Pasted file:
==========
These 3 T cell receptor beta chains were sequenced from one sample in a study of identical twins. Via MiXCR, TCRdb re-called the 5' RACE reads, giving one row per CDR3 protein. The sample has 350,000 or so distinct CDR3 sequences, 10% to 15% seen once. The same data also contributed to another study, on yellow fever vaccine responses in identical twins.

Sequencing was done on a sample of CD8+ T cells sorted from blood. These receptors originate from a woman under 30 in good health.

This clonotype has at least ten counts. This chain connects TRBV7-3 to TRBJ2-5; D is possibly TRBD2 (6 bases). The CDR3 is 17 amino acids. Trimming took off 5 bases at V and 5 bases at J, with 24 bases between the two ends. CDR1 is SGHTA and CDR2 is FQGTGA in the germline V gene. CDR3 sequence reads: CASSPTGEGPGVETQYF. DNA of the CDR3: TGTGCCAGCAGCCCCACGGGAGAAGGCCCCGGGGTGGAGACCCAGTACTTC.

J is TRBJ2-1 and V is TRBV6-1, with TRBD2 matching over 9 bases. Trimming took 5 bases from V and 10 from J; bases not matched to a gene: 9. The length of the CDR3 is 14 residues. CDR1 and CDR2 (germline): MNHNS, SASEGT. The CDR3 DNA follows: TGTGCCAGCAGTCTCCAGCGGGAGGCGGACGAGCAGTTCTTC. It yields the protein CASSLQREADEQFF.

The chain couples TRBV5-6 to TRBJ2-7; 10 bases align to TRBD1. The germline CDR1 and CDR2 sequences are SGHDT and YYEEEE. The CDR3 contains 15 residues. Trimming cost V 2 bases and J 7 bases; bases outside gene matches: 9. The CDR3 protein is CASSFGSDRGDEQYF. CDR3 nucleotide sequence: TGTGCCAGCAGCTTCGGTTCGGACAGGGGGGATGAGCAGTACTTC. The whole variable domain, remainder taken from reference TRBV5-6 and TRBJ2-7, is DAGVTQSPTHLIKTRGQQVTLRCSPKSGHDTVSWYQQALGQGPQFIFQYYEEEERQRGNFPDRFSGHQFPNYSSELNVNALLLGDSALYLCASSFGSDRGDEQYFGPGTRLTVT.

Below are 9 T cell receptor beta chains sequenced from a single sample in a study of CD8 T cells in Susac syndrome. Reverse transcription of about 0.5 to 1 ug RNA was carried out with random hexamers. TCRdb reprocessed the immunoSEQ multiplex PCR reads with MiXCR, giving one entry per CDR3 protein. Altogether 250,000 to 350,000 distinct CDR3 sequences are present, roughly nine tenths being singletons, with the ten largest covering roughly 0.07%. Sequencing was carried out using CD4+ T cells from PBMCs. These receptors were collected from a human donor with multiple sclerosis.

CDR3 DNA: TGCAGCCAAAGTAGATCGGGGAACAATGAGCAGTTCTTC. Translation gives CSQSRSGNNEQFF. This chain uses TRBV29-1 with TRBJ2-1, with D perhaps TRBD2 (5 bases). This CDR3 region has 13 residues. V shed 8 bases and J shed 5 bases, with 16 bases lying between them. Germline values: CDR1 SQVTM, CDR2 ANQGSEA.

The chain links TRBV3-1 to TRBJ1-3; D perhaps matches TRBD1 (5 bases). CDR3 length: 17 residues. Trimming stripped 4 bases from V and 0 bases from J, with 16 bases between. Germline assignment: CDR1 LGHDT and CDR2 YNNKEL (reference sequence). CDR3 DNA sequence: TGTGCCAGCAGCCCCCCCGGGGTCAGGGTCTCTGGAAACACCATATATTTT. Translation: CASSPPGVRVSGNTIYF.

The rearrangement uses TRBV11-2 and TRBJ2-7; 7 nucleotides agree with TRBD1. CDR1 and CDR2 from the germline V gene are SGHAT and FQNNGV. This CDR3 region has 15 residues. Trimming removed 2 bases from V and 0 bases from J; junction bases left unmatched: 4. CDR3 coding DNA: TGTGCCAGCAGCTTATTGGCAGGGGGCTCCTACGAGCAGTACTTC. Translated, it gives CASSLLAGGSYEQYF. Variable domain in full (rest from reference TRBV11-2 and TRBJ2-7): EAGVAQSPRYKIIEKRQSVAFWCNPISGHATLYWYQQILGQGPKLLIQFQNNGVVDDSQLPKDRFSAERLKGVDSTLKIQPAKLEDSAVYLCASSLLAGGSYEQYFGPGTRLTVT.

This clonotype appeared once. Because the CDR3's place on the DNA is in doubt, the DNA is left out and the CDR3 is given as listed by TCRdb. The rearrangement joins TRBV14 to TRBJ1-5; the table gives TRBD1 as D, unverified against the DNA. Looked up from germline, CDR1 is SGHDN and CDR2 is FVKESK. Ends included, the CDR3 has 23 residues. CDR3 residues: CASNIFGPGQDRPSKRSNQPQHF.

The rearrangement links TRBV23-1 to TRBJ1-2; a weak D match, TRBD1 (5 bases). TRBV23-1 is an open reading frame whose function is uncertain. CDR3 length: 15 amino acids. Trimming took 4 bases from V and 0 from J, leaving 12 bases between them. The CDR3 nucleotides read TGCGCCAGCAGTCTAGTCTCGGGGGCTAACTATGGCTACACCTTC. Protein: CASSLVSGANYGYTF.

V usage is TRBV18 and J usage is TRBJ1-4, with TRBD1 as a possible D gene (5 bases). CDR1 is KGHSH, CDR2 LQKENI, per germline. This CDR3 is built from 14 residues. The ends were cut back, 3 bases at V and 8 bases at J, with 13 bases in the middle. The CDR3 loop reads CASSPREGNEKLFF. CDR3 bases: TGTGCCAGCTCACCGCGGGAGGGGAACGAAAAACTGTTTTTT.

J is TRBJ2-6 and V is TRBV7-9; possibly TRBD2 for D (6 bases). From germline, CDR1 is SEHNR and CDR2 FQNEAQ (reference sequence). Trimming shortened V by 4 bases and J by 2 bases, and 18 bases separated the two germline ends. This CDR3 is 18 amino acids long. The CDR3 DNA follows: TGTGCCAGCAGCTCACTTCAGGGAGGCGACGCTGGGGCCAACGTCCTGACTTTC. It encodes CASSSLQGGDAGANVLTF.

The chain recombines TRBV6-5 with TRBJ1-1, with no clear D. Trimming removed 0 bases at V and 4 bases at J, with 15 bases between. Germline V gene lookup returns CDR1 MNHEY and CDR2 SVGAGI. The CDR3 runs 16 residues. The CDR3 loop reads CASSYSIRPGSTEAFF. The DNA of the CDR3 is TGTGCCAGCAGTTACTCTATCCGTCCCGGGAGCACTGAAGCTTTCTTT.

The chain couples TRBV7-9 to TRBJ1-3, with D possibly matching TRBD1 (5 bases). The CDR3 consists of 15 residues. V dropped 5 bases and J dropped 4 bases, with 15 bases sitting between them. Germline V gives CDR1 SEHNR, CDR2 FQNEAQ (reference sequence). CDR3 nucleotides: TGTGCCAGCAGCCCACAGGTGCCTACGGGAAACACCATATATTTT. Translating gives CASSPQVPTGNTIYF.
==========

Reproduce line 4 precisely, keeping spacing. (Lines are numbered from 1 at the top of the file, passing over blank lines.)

J is TRBJ2-1 and V is TRBV6-1, with TRBD2 matching over 9 bases. Trimming took 5 bases from V and 10 from J; bases not matched to a gene: 9. The length of the CDR3 is 14 residues. CDR1 and CDR2 (germline): MNHNS, SASEGT. The CDR3 DNA follows: TGTGCCAGCAGTCTCCAGCGGGAGGCGGACGAGCAGTTCTTC. It yields the protein CASSLQREADEQFF.